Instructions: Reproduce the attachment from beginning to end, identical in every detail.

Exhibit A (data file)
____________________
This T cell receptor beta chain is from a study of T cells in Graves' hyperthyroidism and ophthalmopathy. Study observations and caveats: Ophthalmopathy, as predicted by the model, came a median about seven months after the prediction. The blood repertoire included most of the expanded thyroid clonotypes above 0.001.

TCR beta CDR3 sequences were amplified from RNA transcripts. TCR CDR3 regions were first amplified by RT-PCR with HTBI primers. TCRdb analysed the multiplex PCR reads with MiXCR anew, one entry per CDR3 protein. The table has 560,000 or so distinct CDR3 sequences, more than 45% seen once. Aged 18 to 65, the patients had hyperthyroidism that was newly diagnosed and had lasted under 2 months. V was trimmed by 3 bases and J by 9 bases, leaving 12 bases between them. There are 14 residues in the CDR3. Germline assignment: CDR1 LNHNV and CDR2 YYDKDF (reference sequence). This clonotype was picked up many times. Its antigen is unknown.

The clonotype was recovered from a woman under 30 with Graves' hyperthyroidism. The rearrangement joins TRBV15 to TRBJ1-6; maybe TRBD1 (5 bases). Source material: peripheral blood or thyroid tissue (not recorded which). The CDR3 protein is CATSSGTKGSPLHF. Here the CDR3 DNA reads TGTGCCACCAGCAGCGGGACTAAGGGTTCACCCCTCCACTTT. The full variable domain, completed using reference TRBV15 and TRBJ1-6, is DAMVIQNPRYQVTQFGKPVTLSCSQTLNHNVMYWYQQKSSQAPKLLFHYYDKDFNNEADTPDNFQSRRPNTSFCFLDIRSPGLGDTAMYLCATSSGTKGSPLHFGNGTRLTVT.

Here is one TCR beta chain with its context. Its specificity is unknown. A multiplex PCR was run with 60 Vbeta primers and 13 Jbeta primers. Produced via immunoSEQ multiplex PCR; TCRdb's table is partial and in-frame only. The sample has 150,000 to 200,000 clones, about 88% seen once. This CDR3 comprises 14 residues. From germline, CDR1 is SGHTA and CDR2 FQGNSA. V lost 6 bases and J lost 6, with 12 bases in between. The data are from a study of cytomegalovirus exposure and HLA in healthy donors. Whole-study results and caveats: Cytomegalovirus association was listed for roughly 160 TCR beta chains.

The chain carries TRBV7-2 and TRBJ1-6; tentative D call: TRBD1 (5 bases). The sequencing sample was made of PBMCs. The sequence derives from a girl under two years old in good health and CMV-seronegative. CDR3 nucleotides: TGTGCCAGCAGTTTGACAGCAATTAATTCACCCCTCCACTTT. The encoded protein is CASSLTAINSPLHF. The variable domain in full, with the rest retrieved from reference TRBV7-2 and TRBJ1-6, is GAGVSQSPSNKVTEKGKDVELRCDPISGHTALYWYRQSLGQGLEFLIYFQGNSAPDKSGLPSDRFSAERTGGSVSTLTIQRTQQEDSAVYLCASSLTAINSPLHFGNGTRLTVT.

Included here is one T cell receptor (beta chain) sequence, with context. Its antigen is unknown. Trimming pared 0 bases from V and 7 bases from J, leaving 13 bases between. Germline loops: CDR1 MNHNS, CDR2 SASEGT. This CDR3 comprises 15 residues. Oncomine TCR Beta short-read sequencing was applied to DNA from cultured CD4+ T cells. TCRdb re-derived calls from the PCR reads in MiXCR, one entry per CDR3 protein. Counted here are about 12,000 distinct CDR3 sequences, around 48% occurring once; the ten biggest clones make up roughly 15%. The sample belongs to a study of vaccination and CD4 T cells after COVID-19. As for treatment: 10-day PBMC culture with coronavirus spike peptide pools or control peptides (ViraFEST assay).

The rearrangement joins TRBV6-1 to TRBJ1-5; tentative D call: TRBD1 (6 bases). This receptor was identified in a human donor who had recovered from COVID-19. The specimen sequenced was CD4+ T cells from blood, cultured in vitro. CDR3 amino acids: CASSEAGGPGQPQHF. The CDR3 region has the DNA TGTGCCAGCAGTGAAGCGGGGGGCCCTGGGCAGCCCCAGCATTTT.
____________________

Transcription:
This T cell receptor beta chain is from a study of T cells in Graves' hyperthyroidism and ophthalmopathy. Study observations and caveats: Ophthalmopathy, as predicted by the model, came a median about seven months after the prediction. The blood repertoire included most of the expanded thyroid clonotypes above 0.001.

TCR beta CDR3 sequences were amplified from RNA transcripts. TCR CDR3 regions were first amplified by RT-PCR with HTBI primers. TCRdb analysed the multiplex PCR reads with MiXCR anew, one entry per CDR3 protein. The table has 560,000 or so distinct CDR3 sequences, more than 45% seen once. Aged 18 to 65, the patients had hyperthyroidism that was newly diagnosed and had lasted under 2 months. V was trimmed by 3 bases and J by 9 bases, leaving 12 bases between them. There are 14 residues in the CDR3. Germline assignment: CDR1 LNHNV and CDR2 YYDKDF (reference sequence). This clonotype was picked up many times. Its antigen is unknown.

The clonotype was recovered from a woman under 30 with Graves' hyperthyroidism. The rearrangement joins TRBV15 to TRBJ1-6; maybe TRBD1 (5 bases). Source material: peripheral blood or thyroid tissue (not recorded which). The CDR3 protein is CATSSGTKGSPLHF. Here the CDR3 DNA reads TGTGCCACCAGCAGCGGGACTAAGGGTTCACCCCTCCACTTT. The full variable domain, completed using reference TRBV15 and TRBJ1-6, is DAMVIQNPRYQVTQFGKPVTLSCSQTLNHNVMYWYQQKSSQAPKLLFHYYDKDFNNEADTPDNFQSRRPNTSFCFLDIRSPGLGDTAMYLCATSSGTKGSPLHFGNGTRLTVT.

Here is one TCR beta chain with its context. Its specificity is unknown. A multiplex PCR was run with 60 Vbeta primers and 13 Jbeta primers. Produced via immunoSEQ multiplex PCR; TCRdb's table is partial and in-frame only. The sample has 150,000 to 200,000 clones, about 88% seen once. This CDR3 comprises 14 residues. From germline, CDR1 is SGHTA and CDR2 FQGNSA. V lost 6 bases and J lost 6, with 12 bases in between. The data are from a study of cytomegalovirus exposure and HLA in healthy donors. Whole-study results and caveats: Cytomegalovirus association was listed for roughly 160 TCR beta chains.

The chain carries TRBV7-2 and TRBJ1-6; tentative D call: TRBD1 (5 bases). The sequencing sample was made of PBMCs. The sequence derives from a girl under two years old in good health and CMV-seronegative. CDR3 nucleotides: TGTGCCAGCAGTTTGACAGCAATTAATTCACCCCTCCACTTT. The encoded protein is CASSLTAINSPLHF. The variable domain in full, with the rest retrieved from reference TRBV7-2 and TRBJ1-6, is GAGVSQSPSNKVTEKGKDVELRCDPISGHTALYWYRQSLGQGLEFLIYFQGNSAPDKSGLPSDRFSAERTGGSVSTLTIQRTQQEDSAVYLCASSLTAINSPLHFGNGTRLTVT.

Included here is one T cell receptor (beta chain) sequence, with context. Its antigen is unknown. Trimming pared 0 bases from V and 7 bases from J, leaving 13 bases between. Germline loops: CDR1 MNHNS, CDR2 SASEGT. This CDR3 comprises 15 residues. Oncomine TCR Beta short-read sequencing was applied to DNA from cultured CD4+ T cells. TCRdb re-derived calls from the PCR reads in MiXCR, one entry per CDR3 protein. Counted here are about 12,000 distinct CDR3 sequences, around 48% occurring once; the ten biggest clones make up roughly 15%. The sample belongs to a study of vaccination and CD4 T cells after COVID-19. As for treatment: 10-day PBMC culture with coronavirus spike peptide pools or control peptides (ViraFEST assay).

The rearrangement joins TRBV6-1 to TRBJ1-5; tentative D call: TRBD1 (6 bases). This receptor was identified in a human donor who had recovered from COVID-19. The specimen sequenced was CD4+ T cells from blood, cultured in vitro. CDR3 amino acids: CASSEAGGPGQPQHF. The CDR3 region has the DNA TGTGCCAGCAGTGAAGCGGGGGGCCCTGGGCAGCCCCAGCATTTT.